Today will be a busy day! Last time you prepared the 6-5 and 8-12 putative aptamers by an in vitro transcription reaction. Now you must purify the RNA before enriching the heme-binding aptamer on an affinity column.
To isolate RNA and change buffers, you will again do a column purification. However, this time the matrix will be a polyacrylamide gel rather than a silica resin. This size exclusion matrix retains nucleic acids shorter than 20 bases. After purification, you will quantify your RNA by spectrophotometry. Nucleic acids (both RNA and DNA) have an absorbance peak at 260 nm. Beer's law may be used to quantify the amount of RNA from this peak: Abs = ε l c, where Abs is the measured absorbance, l is the path length (1 cm for most specs), c is concentration, and ε is the extinction coefficient. For RNA, ε is 0.025 (μg/mL cm)-1, so 1 absorbance unit corresponds to 40 μg/mL of RNA. The absorbance at 280 nm gives some indication of RNA purity, as proteins have their absorbance peaks at that value (primarily due to the aromatic peptides tryptophan and tyrosine). An Abs260:Abs280 ratio of ~2:1 is desired. As a final preparation before column selection, the appropriate amount of RNA must be denatured at 70 °C and re-natured at room temperature in order to ensure that it has the right secondary structure. Otherwise the 8-12 aptamer might not bind to heme.
By now you should have signed up for your experimental conditions on today's Talk page. You and your partner will use the same ratio of the two RNAs, but a different number of column washes. The affinity column you will use consists of agarose beads with bound heme. Thus, when you add your RNA mixture to the column, 8-12 should bind but 6-5 should not. Of course, some 6-5 will non-specifically bind to the column. To remove it you will add aliquots of selection buffer to the column and let the 6-5 wash away. If you wash too vigorously, you may lose some 8-12 as well. One purpose of today's experiment is to hone in on the ideal wash conditions, that is, conditions that retain 8-12 well on the column relative to 6-5. Finally, to collect aptamer that remains bound to the column, you will add a concentrated heme solution. The free heme will compete with the bound heme for aptamer binding, and the aptamers should be readily eluted after a brief incubation step. One additional complication is that nucleic acids bind non-specifically to agarose. Thus, we will use tRNA in our buffer to compete with the aptamers for these non-specific sites. Overall, 8-12 aptamer should be enriched compared to 6-5 by the end of this process.
Once you have collected your samples, you will begin the process of concentrating the collected RNA. A common way to do this is by salt and ethanol precipitation. The ethanol lowers charge-charge screening, allowing the positive ion of the salt to ionically bind and precipitate out the negatively charged nucleic acids. After the column selection, your samples may contain little RNA, and should benefit from a long precipitation step (until our next session). You will also try to limit nucleic acid losses by adding a 'carrier' that co-precipitates with the RNA, namely glycogen. Ultimately, to see how the selected RNA performs in a binding assay you will first have to amplify it.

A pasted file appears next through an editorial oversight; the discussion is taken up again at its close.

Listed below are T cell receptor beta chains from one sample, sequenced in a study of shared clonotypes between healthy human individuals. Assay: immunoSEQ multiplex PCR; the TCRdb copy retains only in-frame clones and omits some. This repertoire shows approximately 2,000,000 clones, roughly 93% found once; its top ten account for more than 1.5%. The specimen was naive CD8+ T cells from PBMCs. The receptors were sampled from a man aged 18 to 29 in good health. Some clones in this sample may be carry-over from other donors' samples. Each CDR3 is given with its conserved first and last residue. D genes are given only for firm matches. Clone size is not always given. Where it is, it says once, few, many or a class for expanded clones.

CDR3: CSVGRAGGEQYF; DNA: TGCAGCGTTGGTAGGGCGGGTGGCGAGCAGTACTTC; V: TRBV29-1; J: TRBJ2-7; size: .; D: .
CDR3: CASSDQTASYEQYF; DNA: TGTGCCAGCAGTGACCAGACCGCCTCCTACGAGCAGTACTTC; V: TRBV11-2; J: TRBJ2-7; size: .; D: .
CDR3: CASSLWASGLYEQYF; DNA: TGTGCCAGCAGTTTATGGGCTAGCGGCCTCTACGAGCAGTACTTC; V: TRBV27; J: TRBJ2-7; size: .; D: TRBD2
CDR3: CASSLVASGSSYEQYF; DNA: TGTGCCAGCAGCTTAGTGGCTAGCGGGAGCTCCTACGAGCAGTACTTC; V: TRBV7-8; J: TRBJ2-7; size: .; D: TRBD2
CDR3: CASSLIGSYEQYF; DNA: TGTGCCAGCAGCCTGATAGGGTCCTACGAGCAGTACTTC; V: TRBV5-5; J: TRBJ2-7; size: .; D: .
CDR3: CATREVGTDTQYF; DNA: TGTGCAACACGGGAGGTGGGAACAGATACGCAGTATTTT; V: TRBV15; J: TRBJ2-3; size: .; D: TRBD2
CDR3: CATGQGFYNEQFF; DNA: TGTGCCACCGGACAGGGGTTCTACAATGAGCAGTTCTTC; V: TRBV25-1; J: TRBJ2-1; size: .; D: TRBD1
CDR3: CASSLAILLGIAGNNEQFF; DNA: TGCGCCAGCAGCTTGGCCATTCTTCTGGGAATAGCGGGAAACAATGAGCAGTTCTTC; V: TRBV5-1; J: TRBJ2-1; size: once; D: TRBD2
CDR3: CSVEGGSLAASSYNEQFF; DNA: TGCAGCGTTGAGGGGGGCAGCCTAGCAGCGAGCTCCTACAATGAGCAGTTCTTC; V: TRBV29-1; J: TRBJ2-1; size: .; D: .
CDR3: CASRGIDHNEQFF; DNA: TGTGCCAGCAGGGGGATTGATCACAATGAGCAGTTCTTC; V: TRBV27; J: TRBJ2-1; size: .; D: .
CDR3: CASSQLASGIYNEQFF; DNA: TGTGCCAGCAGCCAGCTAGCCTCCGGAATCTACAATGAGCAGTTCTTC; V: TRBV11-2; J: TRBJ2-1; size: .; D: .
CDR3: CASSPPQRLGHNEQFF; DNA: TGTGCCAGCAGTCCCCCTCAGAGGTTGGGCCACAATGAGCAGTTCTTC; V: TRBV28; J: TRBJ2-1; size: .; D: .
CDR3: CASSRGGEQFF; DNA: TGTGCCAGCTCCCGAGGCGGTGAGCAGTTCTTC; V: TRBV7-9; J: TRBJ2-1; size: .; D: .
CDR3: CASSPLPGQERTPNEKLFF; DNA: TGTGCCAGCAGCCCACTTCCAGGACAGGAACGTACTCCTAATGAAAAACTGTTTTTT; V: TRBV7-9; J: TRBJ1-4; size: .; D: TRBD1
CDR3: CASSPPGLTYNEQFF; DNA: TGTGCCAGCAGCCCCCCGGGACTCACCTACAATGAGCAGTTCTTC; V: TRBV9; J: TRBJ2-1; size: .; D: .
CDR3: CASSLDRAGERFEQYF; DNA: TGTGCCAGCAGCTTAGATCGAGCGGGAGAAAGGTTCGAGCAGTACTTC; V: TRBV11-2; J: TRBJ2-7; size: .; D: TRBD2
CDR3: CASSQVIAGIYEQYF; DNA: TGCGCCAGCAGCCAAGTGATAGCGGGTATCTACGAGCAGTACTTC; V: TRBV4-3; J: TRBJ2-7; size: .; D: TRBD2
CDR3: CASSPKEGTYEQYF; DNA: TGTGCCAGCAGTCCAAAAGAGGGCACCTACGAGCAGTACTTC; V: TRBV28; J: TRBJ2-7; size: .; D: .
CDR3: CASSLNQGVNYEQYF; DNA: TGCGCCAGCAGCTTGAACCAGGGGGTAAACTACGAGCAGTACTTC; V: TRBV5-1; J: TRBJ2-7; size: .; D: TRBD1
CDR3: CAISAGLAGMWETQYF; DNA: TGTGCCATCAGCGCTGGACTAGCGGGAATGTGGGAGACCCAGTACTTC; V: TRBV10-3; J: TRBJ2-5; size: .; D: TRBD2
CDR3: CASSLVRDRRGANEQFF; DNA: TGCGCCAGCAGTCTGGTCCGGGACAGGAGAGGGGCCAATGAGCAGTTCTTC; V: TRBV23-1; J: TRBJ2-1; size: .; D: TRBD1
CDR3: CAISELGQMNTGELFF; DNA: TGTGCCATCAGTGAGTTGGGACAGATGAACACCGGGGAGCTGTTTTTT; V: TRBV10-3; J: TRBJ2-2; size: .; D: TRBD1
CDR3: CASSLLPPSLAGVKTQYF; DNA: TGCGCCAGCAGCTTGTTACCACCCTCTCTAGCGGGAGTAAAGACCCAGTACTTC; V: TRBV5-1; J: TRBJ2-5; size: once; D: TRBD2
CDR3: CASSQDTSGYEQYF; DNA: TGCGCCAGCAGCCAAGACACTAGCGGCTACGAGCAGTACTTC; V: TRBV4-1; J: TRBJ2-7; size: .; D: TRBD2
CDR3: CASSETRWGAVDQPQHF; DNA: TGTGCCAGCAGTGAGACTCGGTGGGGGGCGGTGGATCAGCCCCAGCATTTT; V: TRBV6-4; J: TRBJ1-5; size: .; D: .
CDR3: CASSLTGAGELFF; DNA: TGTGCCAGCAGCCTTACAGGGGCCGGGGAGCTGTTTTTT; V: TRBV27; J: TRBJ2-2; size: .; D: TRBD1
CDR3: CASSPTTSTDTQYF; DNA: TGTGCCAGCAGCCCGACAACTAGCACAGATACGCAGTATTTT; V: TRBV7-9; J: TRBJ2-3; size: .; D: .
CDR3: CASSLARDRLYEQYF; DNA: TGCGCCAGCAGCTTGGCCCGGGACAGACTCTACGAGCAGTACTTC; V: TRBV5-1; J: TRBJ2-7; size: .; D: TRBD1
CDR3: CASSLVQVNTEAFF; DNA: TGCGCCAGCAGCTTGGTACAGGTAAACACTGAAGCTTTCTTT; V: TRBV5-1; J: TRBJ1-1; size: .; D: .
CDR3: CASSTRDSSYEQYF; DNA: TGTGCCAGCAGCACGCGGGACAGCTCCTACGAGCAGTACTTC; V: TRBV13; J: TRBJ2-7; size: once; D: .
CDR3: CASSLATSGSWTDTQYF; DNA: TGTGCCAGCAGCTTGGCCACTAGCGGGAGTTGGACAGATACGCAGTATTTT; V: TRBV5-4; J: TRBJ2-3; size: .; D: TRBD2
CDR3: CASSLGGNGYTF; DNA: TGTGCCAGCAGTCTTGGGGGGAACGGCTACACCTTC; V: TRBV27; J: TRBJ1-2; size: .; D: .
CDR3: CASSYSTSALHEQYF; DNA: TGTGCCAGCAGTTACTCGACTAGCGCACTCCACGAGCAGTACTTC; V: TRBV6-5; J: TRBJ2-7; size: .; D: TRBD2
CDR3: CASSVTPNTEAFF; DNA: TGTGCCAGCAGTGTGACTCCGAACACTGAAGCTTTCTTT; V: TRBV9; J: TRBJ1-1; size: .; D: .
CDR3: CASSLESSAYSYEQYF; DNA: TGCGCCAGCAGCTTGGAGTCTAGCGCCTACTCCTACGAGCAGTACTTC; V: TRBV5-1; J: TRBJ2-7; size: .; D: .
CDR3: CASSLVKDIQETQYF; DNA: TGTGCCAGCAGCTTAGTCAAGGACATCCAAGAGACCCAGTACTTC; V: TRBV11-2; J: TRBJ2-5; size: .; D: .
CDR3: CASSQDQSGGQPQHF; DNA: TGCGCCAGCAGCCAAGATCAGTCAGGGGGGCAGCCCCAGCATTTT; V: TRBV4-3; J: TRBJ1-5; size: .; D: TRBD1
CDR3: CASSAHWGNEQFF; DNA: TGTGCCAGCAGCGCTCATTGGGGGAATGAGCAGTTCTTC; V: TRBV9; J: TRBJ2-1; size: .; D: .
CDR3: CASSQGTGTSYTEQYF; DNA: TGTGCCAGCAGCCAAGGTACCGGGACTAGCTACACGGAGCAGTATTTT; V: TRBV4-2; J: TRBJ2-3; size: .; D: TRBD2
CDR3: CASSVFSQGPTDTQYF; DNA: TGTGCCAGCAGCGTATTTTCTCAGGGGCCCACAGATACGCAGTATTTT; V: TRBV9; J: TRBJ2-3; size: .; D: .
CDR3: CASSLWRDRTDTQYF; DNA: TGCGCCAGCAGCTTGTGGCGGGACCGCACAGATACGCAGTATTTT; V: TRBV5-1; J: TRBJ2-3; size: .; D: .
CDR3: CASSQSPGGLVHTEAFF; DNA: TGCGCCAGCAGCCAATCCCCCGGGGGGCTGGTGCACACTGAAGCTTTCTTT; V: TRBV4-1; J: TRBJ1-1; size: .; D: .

Before starting today, make sure to clean your bench area, pipettes, and centrifuge with RNase away.
Part 1: Prepare spin purification columns and purify RNA
- Take your thawed IVTs from last time, and add 1/10 of the reaction volume of DNase to each reaction.
- For example, for a 100 μL reaction, you would add 10 μL of DNase.
- What is the purpose of adding the DNase before proceeding with the column selection?
- Place on the 37 °C heat block for 30 min, and meanwhile prepare the columns.
- Immediately begin to prepare the spin columns - with all the incubations and spins, it will take longer than you think!
- During spins and incubations, you might also be able to begin Part 2 (steps 1+2) below.
- When the 30 min incubation is over, place your digested IVTs on ice. Cool for at least 2 min before putting the RNA onto the spin columns.
- Take one Micro Bio-Spin Column and one 2 mL microfuge tube per reaction, and for each:
- Rapidly flip the column back and forth a few times to resuspend the gel, then flick or tap it to rid air bubbles.
- Snap off the plastic tab at the bottom of the column (a little buffer may flow out), and place the column in the 2 mL microfuge tube. Remove the cap and let the excess buffer drain off.
- This will take just a few minutes. The resin should settle to about 1-2 mm above the narrowed neck of the column.